About a year ago, I heard a National Public Radio pledge drive testimonial by one of their reporters. Describing an issue he had recently covered, he said, “it’s a complicated story and NPR does complicated.”
I loved that. In spite of a culture that is increasingly asking for life to be described in simplistic, dualistic terms – we know it is complicated. Nuanced. Full of greys and competing truths.
It is why I like the progressive church. We do complicated. We know faith is also nuanced, messy, uncertain, truthful, hopeful and mysterious. We do not come in search of platitudes but a wholehearted, robust, truth worthy of the lives we are living. Worthy of both our minds and our hearts.
On this Christmas Eve 2017, we need a durable Christmas story. We need a rugged and resilient truth.
Poet Adrienne Rich once wrote,
“My heart is moved by all I cannot save:
So much has been destroyed, I have to cast my lot with those who,
Age after age, perversely, with no extraordinary power,
reconstitute the world.”
This is the Christmas we seek, this is the coming of God we await – one that despite all that has been destroyed, will reconstitute the world.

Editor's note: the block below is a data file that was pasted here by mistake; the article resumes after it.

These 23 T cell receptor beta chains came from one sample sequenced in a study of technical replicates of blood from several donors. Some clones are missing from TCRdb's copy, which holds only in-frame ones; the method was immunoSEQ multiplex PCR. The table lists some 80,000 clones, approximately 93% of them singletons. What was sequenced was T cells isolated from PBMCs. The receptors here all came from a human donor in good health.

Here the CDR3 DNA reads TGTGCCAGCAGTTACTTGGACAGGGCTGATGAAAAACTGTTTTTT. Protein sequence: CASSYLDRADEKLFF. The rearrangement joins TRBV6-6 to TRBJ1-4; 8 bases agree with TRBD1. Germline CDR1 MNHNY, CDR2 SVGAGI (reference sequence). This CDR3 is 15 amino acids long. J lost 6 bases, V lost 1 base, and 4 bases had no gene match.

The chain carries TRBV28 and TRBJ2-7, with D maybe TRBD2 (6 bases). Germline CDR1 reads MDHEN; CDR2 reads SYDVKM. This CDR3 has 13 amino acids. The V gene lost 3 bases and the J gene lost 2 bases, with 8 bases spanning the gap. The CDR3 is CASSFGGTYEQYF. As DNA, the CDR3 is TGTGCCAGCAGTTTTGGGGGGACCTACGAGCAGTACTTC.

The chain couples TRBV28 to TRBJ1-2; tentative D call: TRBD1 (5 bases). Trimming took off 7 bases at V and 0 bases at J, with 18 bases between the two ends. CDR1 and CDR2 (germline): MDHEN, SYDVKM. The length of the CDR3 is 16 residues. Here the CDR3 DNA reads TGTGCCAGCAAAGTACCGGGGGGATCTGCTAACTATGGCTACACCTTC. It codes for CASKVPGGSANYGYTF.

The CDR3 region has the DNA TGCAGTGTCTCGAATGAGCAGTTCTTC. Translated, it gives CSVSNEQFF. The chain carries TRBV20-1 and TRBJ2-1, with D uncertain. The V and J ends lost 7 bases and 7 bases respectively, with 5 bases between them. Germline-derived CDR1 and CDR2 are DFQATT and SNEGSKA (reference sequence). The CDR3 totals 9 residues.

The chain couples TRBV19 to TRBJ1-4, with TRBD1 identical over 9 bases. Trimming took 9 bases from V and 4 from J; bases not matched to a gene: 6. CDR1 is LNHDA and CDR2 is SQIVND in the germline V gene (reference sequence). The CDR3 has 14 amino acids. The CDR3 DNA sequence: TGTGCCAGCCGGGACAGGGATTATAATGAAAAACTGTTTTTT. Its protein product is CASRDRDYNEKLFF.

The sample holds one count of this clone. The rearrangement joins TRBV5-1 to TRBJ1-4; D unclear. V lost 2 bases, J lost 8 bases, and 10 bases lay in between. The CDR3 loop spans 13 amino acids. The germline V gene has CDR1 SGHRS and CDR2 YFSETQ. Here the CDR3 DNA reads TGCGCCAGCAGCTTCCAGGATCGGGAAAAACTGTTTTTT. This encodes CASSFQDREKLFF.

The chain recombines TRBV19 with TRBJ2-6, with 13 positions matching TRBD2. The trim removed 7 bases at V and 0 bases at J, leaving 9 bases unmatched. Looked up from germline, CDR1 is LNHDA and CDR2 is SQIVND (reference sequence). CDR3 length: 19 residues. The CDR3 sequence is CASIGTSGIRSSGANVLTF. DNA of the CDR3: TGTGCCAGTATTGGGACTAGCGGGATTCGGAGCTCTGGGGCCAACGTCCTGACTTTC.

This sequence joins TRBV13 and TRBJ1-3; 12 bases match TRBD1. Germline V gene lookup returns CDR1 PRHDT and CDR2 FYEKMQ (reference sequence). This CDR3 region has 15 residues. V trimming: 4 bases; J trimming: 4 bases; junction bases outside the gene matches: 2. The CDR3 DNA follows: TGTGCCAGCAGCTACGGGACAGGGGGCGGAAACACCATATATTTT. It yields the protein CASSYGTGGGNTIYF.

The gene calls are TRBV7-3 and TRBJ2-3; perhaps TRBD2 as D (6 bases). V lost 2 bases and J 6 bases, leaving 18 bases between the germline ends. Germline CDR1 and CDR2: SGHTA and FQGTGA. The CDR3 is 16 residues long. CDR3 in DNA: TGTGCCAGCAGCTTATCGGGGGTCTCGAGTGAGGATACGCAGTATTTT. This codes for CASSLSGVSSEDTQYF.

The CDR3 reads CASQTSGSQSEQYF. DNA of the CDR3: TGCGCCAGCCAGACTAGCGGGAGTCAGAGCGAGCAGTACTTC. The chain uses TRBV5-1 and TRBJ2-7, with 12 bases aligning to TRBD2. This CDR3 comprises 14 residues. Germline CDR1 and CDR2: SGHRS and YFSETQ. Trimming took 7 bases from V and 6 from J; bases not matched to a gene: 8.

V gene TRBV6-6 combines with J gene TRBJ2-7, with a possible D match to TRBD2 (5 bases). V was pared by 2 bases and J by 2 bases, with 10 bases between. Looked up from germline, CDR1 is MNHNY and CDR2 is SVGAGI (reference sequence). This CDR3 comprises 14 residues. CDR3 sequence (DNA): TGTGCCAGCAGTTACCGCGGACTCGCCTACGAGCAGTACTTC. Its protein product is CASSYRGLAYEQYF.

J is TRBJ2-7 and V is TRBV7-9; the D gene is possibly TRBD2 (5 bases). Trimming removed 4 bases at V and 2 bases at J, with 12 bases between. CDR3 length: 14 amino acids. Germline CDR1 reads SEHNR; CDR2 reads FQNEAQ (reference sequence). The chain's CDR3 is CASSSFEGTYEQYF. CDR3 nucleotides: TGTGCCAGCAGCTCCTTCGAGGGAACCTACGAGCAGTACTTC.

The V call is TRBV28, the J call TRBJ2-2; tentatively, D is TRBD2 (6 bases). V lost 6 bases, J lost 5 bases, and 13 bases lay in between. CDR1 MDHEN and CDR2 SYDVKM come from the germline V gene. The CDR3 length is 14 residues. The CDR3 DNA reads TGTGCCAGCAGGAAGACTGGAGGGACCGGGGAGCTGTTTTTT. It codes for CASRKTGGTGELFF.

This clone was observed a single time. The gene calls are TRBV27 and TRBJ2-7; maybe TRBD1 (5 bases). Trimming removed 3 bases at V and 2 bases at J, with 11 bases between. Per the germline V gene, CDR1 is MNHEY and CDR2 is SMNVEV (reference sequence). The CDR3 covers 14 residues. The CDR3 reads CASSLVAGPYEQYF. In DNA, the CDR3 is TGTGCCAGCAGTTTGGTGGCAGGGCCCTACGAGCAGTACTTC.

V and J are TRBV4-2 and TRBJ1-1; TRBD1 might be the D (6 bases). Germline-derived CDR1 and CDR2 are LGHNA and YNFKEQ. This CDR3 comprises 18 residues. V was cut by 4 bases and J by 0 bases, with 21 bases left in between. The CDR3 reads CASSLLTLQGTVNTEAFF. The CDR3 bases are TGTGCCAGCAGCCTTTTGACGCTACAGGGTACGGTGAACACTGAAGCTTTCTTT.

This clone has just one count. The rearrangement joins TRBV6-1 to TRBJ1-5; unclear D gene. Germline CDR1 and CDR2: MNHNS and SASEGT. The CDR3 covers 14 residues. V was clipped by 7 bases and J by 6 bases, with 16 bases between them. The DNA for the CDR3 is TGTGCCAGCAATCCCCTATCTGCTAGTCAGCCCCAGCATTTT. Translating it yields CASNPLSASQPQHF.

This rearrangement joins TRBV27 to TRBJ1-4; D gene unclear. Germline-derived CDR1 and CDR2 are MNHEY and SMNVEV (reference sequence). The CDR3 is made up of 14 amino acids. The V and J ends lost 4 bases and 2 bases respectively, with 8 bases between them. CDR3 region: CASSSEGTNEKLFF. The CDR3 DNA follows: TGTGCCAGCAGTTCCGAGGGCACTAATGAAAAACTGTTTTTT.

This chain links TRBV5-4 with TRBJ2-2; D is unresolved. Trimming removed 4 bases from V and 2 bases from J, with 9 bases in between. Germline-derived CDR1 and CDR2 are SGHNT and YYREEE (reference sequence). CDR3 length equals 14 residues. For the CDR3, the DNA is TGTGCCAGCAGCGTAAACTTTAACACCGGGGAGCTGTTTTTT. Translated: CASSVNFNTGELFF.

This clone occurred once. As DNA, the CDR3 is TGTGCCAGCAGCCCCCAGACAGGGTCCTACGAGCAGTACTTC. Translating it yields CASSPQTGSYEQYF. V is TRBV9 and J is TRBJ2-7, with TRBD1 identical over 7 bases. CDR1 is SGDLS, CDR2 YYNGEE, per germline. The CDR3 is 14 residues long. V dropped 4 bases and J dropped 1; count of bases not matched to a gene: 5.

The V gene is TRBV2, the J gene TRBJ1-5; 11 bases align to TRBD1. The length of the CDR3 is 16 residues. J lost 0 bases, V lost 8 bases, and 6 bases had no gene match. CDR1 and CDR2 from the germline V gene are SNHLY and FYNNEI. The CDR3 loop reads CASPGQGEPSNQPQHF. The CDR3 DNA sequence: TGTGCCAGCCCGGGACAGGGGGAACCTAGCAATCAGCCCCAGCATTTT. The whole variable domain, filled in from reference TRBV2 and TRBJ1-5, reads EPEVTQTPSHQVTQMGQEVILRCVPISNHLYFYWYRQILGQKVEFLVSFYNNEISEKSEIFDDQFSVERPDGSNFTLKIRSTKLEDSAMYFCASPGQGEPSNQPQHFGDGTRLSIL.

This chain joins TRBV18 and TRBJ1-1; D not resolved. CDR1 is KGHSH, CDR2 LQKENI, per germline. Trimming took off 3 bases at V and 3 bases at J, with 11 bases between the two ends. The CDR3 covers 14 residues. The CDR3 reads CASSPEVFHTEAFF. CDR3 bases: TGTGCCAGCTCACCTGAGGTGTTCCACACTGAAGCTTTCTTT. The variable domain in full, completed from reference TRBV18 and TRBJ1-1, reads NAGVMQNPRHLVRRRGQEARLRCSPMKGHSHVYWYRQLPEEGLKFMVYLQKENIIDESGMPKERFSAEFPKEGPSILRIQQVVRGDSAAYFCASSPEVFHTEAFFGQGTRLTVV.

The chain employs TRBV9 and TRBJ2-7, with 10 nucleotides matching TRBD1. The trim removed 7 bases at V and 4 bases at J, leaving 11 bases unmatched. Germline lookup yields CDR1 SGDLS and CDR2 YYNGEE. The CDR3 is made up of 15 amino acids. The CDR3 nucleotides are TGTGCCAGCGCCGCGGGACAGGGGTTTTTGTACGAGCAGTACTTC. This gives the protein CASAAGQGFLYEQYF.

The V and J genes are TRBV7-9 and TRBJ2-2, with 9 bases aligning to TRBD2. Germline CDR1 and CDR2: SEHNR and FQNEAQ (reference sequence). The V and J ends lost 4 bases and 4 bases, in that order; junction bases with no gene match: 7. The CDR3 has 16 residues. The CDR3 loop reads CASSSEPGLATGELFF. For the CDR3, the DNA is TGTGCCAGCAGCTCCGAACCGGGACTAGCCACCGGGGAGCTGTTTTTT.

One of the great treasures of the season is the music; and in it we find a powerful thread of rugged hope and possibility. This morning, I’d like to take a short journey through some carols that emerge from stories and experiences that speak to bravery, determination and the prophetic witness to love – against the forces of evil, corruption, apathy and oppression. These songs and these stories arose, and continue to be sung, in an anxious, tension filled world. By holding the aspirations of the carols with the truth of our lives, we embrace a faith worthy of the complex life we live.
For me, the journey almost always begins with “O Little Town of Bethlehem”
O little town of Bethlehem
How still we see thee lie
Above thy deep and dreamless sleep
The silent stars go by
Yet in thy dark streets shineth
The everlasting Light
The hopes and fears of all the years
Are met in thee tonight
Phillips Brooks (1835-1893) – an Episcopalian preacher and committed anti slavery advocate, wrote this Christmas hymn following a pilgrimage to Bethlehem. According to the story, Brooks traveled on horseback between Jerusalem and Bethlehem on Christmas Eve and was struck by beauty and timelessness of shepherd’s work.